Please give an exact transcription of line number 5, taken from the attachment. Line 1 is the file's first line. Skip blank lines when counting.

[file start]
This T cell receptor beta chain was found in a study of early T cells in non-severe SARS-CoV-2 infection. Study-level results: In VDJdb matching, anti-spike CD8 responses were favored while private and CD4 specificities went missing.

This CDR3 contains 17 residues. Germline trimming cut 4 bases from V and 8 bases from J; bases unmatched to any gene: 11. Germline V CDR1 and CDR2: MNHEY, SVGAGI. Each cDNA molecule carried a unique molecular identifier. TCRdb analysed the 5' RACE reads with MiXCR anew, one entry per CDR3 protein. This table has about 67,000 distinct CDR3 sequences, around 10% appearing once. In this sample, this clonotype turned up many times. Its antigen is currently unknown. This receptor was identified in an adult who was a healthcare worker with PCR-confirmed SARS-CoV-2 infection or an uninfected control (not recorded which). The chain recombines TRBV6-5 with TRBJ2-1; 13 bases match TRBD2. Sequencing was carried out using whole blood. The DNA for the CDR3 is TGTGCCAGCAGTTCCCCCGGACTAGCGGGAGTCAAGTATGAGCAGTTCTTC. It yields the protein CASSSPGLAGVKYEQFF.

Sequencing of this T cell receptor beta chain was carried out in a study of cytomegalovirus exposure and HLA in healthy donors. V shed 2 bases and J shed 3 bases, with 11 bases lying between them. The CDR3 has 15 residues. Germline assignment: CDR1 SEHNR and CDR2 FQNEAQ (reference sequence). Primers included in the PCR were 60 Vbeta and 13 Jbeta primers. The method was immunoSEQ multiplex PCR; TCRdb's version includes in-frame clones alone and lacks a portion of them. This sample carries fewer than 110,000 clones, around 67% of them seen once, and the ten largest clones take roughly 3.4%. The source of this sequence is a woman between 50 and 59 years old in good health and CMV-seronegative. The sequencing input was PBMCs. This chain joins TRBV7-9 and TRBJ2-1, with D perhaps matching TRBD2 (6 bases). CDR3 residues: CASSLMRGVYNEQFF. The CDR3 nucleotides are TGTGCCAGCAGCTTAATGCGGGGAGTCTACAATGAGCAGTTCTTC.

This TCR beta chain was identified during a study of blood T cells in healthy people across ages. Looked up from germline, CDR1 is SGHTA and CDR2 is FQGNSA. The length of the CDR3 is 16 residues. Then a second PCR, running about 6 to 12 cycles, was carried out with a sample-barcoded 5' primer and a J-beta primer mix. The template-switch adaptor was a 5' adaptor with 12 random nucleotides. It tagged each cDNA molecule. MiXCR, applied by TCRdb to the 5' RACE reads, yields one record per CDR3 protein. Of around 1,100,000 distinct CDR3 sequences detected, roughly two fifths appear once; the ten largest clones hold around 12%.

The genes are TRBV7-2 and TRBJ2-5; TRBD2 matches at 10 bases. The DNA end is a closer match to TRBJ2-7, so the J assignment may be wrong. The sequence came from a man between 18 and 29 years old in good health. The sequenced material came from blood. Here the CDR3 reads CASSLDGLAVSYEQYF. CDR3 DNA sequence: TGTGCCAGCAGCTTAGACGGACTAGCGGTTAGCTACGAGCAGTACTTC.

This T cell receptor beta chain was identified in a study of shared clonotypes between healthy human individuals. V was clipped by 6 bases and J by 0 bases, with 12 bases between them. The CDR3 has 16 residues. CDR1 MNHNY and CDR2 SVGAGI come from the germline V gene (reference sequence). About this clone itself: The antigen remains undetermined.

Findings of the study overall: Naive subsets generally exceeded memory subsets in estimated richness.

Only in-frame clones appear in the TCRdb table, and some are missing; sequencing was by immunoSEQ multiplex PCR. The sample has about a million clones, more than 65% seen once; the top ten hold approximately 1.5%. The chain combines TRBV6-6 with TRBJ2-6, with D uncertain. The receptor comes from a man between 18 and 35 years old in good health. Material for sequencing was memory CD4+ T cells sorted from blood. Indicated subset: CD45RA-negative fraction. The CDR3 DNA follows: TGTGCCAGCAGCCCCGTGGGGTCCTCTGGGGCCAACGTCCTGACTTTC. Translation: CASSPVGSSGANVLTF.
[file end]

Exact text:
The genes are TRBV7-2 and TRBJ2-5; TRBD2 matches at 10 bases. The DNA end is a closer match to TRBJ2-7, so the J assignment may be wrong. The sequence came from a man between 18 and 29 years old in good health. The sequenced material came from blood. Here the CDR3 reads CASSLDGLAVSYEQYF. CDR3 DNA sequence: TGTGCCAGCAGCTTAGACGGACTAGCGGTTAGCTACGAGCAGTACTTC.